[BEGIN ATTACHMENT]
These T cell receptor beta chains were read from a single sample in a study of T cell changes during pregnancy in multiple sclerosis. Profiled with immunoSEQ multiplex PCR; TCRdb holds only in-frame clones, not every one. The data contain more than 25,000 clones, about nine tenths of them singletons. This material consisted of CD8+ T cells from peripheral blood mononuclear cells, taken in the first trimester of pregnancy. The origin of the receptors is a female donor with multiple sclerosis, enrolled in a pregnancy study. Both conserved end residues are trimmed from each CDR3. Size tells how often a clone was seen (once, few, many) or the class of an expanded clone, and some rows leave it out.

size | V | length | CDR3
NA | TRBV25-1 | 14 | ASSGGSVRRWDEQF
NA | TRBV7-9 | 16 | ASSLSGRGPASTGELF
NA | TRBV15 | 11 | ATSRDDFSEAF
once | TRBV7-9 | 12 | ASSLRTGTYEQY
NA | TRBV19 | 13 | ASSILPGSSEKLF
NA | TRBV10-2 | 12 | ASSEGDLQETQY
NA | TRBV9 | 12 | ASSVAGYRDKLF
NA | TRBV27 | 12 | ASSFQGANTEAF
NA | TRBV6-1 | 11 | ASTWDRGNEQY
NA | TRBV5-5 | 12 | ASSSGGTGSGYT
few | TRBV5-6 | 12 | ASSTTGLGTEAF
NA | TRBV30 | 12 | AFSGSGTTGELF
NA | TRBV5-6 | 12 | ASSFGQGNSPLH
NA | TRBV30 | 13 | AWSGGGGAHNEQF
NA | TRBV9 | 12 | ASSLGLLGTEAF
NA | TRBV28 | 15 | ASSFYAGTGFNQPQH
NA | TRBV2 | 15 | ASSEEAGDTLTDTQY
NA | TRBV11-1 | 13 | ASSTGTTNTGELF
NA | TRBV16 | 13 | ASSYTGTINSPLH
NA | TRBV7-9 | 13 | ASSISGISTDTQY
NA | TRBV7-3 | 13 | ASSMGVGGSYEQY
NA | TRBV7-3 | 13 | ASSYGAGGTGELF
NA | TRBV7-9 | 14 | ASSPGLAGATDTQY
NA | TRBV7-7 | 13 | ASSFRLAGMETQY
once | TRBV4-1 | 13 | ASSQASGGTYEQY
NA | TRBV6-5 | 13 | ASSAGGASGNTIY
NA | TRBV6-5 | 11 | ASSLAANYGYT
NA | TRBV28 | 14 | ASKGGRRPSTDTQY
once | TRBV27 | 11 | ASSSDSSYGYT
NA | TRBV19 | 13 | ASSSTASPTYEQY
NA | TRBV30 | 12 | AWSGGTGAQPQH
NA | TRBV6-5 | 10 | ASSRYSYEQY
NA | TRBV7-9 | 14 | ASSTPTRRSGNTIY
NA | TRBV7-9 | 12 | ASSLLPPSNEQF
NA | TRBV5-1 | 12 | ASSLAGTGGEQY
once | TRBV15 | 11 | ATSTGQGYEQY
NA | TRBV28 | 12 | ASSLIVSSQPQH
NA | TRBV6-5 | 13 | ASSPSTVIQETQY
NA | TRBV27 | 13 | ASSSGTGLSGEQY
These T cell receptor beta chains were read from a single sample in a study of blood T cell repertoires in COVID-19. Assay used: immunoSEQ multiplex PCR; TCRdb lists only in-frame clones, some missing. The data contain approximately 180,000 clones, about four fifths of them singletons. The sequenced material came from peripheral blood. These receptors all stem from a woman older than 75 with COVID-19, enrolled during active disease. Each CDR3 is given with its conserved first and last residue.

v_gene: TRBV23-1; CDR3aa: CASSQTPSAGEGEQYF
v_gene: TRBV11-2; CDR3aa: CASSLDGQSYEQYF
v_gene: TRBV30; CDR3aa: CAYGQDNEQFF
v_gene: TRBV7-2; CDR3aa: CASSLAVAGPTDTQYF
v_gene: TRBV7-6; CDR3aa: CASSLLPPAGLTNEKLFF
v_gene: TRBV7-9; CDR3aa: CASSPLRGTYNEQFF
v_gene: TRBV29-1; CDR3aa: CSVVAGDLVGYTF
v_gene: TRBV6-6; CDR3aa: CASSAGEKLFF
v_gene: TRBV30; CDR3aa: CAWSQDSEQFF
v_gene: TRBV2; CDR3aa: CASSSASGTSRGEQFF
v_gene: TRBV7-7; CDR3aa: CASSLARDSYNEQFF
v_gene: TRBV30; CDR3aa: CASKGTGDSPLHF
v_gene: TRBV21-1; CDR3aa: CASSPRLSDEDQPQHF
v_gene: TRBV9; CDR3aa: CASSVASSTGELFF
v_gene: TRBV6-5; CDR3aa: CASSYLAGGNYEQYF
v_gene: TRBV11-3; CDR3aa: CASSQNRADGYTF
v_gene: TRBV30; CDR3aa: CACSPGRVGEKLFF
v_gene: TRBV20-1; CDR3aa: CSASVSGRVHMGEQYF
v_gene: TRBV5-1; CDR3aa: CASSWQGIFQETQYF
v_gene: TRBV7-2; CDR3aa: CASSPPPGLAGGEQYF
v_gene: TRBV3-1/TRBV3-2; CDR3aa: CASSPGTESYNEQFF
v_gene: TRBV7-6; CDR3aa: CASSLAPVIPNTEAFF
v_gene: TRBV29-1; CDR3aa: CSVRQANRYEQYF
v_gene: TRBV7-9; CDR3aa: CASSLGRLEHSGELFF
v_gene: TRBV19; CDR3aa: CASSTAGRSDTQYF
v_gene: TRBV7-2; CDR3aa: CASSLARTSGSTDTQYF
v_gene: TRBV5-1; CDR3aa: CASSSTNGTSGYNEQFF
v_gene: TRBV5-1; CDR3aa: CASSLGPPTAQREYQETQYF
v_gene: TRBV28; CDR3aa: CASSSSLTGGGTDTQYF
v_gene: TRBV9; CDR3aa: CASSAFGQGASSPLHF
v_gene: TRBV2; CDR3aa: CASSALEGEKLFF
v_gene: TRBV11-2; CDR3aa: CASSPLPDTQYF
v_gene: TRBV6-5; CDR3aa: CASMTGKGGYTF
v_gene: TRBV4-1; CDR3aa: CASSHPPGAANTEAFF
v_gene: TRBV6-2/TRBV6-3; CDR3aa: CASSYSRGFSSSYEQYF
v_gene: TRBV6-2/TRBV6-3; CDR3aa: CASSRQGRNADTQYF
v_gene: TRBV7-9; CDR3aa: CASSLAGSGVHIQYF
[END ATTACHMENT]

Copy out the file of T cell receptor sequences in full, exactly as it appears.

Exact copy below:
These T cell receptor beta chains were read from a single sample in a study of T cell changes during pregnancy in multiple sclerosis. Profiled with immunoSEQ multiplex PCR; TCRdb holds only in-frame clones, not every one. The data contain more than 25,000 clones, about nine tenths of them singletons. This material consisted of CD8+ T cells from peripheral blood mononuclear cells, taken in the first trimester of pregnancy. The origin of the receptors is a female donor with multiple sclerosis, enrolled in a pregnancy study. Both conserved end residues are trimmed from each CDR3. Size tells how often a clone was seen (once, few, many) or the class of an expanded clone, and some rows leave it out.

size | V | length | CDR3
NA | TRBV25-1 | 14 | ASSGGSVRRWDEQF
NA | TRBV7-9 | 16 | ASSLSGRGPASTGELF
NA | TRBV15 | 11 | ATSRDDFSEAF
once | TRBV7-9 | 12 | ASSLRTGTYEQY
NA | TRBV19 | 13 | ASSILPGSSEKLF
NA | TRBV10-2 | 12 | ASSEGDLQETQY
NA | TRBV9 | 12 | ASSVAGYRDKLF
NA | TRBV27 | 12 | ASSFQGANTEAF
NA | TRBV6-1 | 11 | ASTWDRGNEQY
NA | TRBV5-5 | 12 | ASSSGGTGSGYT
few | TRBV5-6 | 12 | ASSTTGLGTEAF
NA | TRBV30 | 12 | AFSGSGTTGELF
NA | TRBV5-6 | 12 | ASSFGQGNSPLH
NA | TRBV30 | 13 | AWSGGGGAHNEQF
NA | TRBV9 | 12 | ASSLGLLGTEAF
NA | TRBV28 | 15 | ASSFYAGTGFNQPQH
NA | TRBV2 | 15 | ASSEEAGDTLTDTQY
NA | TRBV11-1 | 13 | ASSTGTTNTGELF
NA | TRBV16 | 13 | ASSYTGTINSPLH
NA | TRBV7-9 | 13 | ASSISGISTDTQY
NA | TRBV7-3 | 13 | ASSMGVGGSYEQY
NA | TRBV7-3 | 13 | ASSYGAGGTGELF
NA | TRBV7-9 | 14 | ASSPGLAGATDTQY
NA | TRBV7-7 | 13 | ASSFRLAGMETQY
once | TRBV4-1 | 13 | ASSQASGGTYEQY
NA | TRBV6-5 | 13 | ASSAGGASGNTIY
NA | TRBV6-5 | 11 | ASSLAANYGYT
NA | TRBV28 | 14 | ASKGGRRPSTDTQY
once | TRBV27 | 11 | ASSSDSSYGYT
NA | TRBV19 | 13 | ASSSTASPTYEQY
NA | TRBV30 | 12 | AWSGGTGAQPQH
NA | TRBV6-5 | 10 | ASSRYSYEQY
NA | TRBV7-9 | 14 | ASSTPTRRSGNTIY
NA | TRBV7-9 | 12 | ASSLLPPSNEQF
NA | TRBV5-1 | 12 | ASSLAGTGGEQY
once | TRBV15 | 11 | ATSTGQGYEQY
NA | TRBV28 | 12 | ASSLIVSSQPQH
NA | TRBV6-5 | 13 | ASSPSTVIQETQY
NA | TRBV27 | 13 | ASSSGTGLSGEQY
These T cell receptor beta chains were read from a single sample in a study of blood T cell repertoires in COVID-19. Assay used: immunoSEQ multiplex PCR; TCRdb lists only in-frame clones, some missing. The data contain approximately 180,000 clones, about four fifths of them singletons. The sequenced material came from peripheral blood. These receptors all stem from a woman older than 75 with COVID-19, enrolled during active disease. Each CDR3 is given with its conserved first and last residue.

v_gene: TRBV23-1; CDR3aa: CASSQTPSAGEGEQYF
v_gene: TRBV11-2; CDR3aa: CASSLDGQSYEQYF
v_gene: TRBV30; CDR3aa: CAYGQDNEQFF
v_gene: TRBV7-2; CDR3aa: CASSLAVAGPTDTQYF
v_gene: TRBV7-6; CDR3aa: CASSLLPPAGLTNEKLFF
v_gene: TRBV7-9; CDR3aa: CASSPLRGTYNEQFF
v_gene: TRBV29-1; CDR3aa: CSVVAGDLVGYTF
v_gene: TRBV6-6; CDR3aa: CASSAGEKLFF
v_gene: TRBV30; CDR3aa: CAWSQDSEQFF
v_gene: TRBV2; CDR3aa: CASSSASGTSRGEQFF
v_gene: TRBV7-7; CDR3aa: CASSLARDSYNEQFF
v_gene: TRBV30; CDR3aa: CASKGTGDSPLHF
v_gene: TRBV21-1; CDR3aa: CASSPRLSDEDQPQHF
v_gene: TRBV9; CDR3aa: CASSVASSTGELFF
v_gene: TRBV6-5; CDR3aa: CASSYLAGGNYEQYF
v_gene: TRBV11-3; CDR3aa: CASSQNRADGYTF
v_gene: TRBV30; CDR3aa: CACSPGRVGEKLFF
v_gene: TRBV20-1; CDR3aa: CSASVSGRVHMGEQYF
v_gene: TRBV5-1; CDR3aa: CASSWQGIFQETQYF
v_gene: TRBV7-2; CDR3aa: CASSPPPGLAGGEQYF
v_gene: TRBV3-1/TRBV3-2; CDR3aa: CASSPGTESYNEQFF
v_gene: TRBV7-6; CDR3aa: CASSLAPVIPNTEAFF
v_gene: TRBV29-1; CDR3aa: CSVRQANRYEQYF
v_gene: TRBV7-9; CDR3aa: CASSLGRLEHSGELFF
v_gene: TRBV19; CDR3aa: CASSTAGRSDTQYF
v_gene: TRBV7-2; CDR3aa: CASSLARTSGSTDTQYF
v_gene: TRBV5-1; CDR3aa: CASSSTNGTSGYNEQFF
v_gene: TRBV5-1; CDR3aa: CASSLGPPTAQREYQETQYF
v_gene: TRBV28; CDR3aa: CASSSSLTGGGTDTQYF
v_gene: TRBV9; CDR3aa: CASSAFGQGASSPLHF
v_gene: TRBV2; CDR3aa: CASSALEGEKLFF
v_gene: TRBV11-2; CDR3aa: CASSPLPDTQYF
v_gene: TRBV6-5; CDR3aa: CASMTGKGGYTF
v_gene: TRBV4-1; CDR3aa: CASSHPPGAANTEAFF
v_gene: TRBV6-2/TRBV6-3; CDR3aa: CASSYSRGFSSSYEQYF
v_gene: TRBV6-2/TRBV6-3; CDR3aa: CASSRQGRNADTQYF
v_gene: TRBV7-9; CDR3aa: CASSLAGSGVHIQYF